Questions concerning debris removal for residents outside of the city of New Bern should be directed to Craven County.
RECYCLING: Recycling is operated through Craven County. We understand recycling pickups will resume on Friday, September 21.
OUTSIDE CITY LIMITS: Regular Curbside household trash (with stickers) will begin Wednesday. If your pickup day is Tuesday it will be next Tuesday before it is picked up.
Editor: I read a letter regarding New Bern’s utility department (Sun-Journal, June 15) with keen interest.
The letter reminded me of those written by Billy Smith a few years ago. Smith, an avid preservationist and lover of New Bern, felt the city’s alder men and women’s ability to do anything right ranked below John Kennedy’s Bay of Pigs committee.
May I offer a response to the points raised in the recent letter.
The reward the city provides utility users who pay on time is negative — that is the shiny truck does NOT show up to shut off your meter — as it does for non-payment.
But the idea of a positive reward, as mentioned, intrigues me. More in a moment.
If bills are not paid utilities are still shut off. What was recently re-negotiated is the amount of deposit to have the power turned back on, how that deposit can be paid, and how long the city will hold that deposit before returning it.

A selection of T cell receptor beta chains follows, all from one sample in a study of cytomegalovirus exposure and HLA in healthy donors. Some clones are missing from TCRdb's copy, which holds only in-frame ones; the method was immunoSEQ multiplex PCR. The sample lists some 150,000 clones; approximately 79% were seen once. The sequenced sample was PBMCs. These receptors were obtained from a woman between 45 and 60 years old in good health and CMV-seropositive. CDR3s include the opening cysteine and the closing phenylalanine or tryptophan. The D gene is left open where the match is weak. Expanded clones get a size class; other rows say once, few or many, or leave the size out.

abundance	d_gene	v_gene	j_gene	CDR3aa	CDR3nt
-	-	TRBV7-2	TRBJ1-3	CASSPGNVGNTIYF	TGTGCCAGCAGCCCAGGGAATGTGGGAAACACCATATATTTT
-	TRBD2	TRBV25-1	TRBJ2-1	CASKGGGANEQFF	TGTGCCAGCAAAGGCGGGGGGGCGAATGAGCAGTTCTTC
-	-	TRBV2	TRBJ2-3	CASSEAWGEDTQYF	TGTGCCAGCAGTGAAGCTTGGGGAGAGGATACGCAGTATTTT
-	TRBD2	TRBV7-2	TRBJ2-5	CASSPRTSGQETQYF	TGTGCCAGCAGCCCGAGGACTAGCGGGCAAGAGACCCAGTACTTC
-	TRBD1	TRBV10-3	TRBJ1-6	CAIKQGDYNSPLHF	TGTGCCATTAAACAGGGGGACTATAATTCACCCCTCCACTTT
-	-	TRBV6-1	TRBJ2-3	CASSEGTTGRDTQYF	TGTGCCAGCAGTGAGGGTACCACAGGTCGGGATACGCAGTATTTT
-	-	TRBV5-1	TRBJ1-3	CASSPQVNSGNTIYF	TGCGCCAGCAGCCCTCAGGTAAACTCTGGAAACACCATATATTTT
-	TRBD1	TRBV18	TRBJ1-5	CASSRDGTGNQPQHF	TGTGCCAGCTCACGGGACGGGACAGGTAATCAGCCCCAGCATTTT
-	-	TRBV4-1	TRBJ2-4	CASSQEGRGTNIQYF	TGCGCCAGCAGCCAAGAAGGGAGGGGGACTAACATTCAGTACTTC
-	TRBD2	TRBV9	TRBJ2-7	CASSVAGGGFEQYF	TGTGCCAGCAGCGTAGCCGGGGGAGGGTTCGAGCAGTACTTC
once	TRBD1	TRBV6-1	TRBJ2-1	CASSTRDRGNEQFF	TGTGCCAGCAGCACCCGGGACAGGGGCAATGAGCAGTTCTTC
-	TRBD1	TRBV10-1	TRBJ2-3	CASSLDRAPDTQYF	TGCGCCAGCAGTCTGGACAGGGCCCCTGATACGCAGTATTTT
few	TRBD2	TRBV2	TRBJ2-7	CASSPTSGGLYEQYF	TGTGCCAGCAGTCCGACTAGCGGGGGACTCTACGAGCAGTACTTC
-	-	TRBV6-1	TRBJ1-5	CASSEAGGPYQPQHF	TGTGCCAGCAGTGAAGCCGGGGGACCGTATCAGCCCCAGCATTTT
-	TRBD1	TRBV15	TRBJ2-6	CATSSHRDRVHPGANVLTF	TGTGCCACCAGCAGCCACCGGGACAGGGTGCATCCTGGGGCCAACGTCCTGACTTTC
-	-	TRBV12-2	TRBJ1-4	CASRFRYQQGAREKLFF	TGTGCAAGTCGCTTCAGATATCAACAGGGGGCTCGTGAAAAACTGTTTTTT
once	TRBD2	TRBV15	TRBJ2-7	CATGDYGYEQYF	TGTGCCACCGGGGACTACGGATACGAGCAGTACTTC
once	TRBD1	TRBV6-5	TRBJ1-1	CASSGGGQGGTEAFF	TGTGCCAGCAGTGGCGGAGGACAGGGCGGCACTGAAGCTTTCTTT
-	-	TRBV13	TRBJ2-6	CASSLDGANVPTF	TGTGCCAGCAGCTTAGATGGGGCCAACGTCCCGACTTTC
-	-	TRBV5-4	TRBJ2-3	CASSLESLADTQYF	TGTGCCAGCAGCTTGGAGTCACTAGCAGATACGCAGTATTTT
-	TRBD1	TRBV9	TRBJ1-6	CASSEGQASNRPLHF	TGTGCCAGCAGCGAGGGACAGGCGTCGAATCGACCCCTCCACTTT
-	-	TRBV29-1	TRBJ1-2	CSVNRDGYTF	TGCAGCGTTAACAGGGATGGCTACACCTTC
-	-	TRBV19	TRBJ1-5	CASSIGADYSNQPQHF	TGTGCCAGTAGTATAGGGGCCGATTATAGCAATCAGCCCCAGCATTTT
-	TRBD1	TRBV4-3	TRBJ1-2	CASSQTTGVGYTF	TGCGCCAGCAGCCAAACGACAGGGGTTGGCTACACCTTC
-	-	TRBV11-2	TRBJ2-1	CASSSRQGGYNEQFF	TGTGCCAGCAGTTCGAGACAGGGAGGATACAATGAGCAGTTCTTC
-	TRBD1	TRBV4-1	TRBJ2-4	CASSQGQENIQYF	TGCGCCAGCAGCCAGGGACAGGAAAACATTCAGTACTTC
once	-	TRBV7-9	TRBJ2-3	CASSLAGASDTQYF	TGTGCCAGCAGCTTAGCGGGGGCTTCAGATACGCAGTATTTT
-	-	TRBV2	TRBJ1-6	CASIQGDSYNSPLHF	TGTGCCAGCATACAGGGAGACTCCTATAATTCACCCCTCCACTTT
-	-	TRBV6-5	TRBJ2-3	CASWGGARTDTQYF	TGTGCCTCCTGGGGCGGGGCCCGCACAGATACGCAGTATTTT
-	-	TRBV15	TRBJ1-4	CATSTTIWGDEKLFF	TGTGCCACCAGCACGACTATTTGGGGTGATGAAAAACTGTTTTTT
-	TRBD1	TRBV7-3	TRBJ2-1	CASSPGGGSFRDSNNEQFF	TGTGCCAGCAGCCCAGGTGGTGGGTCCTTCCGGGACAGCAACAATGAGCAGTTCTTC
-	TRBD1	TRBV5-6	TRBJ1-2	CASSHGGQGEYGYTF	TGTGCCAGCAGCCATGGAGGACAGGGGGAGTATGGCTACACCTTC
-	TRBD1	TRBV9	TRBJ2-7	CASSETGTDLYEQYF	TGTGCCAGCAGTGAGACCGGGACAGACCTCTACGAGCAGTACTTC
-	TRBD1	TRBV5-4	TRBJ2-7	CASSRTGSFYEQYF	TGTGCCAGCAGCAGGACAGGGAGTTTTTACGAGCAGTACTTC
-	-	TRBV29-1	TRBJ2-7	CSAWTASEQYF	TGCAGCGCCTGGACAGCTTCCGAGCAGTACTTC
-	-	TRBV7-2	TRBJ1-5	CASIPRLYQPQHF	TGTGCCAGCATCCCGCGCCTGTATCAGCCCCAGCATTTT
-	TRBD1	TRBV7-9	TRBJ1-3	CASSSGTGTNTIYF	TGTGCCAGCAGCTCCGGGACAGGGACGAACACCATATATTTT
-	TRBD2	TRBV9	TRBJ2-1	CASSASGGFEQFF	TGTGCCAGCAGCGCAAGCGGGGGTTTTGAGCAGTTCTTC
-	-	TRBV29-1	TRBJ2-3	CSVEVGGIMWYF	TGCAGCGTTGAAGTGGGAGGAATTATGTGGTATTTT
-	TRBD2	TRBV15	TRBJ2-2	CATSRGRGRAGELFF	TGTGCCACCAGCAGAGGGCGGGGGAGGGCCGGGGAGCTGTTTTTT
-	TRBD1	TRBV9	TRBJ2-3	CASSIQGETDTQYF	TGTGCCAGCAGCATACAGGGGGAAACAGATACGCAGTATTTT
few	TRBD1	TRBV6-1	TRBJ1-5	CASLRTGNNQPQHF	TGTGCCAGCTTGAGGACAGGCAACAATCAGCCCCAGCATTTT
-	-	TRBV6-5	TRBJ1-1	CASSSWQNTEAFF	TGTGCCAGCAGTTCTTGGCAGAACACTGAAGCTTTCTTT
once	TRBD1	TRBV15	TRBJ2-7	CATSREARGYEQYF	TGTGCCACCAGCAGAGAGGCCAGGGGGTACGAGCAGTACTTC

(May I suggest that the city pay interest on these held deposits, which amount to an interest-free loan to the city.)
As the letter mentions, utility bills which remain unpaid and uncollectible are eventually written off. But I seen to remembers (then-) Mayor (Lee) Bettis saying at one time that these written-off accounts in any one year amounted to less than 1 percent of total utility revenues, hardly a heavy burden.
And city utility rates — the amount paid per kilowatt-hour — are higher than those paid by customers of Duke Energy. The city has long used utility revenues — in excess of costs — as a form of taxation to bolster general revenues.
Perhaps achieving parity with Duke Energy should be the next goal of utility reform. To achieve that goal I suggest the city develop its own field of solar panels, say in the unpopulated, sunny land between New Bern and Kinston.
In our modern world living without power, as suggested in the June 15 letter, is hardly an option. For those struggling financially from week to week, lower energy costs would be some small help.
And if that power came from renewables all the better; and all the more likely, if rates did drop, that bills would be paid.
On Alderman Sabrina Bengel’s motion and Alderman Jameesha Harris’ second, the board voted 4-3 for the revised policy, which states:
Per fiscal year, deposits will not be assessed on the first payment arrangement. Payment arrangements may be billed as installments. No late penalties or fees will be assessed if the payment plan is adhered to as agreed upon.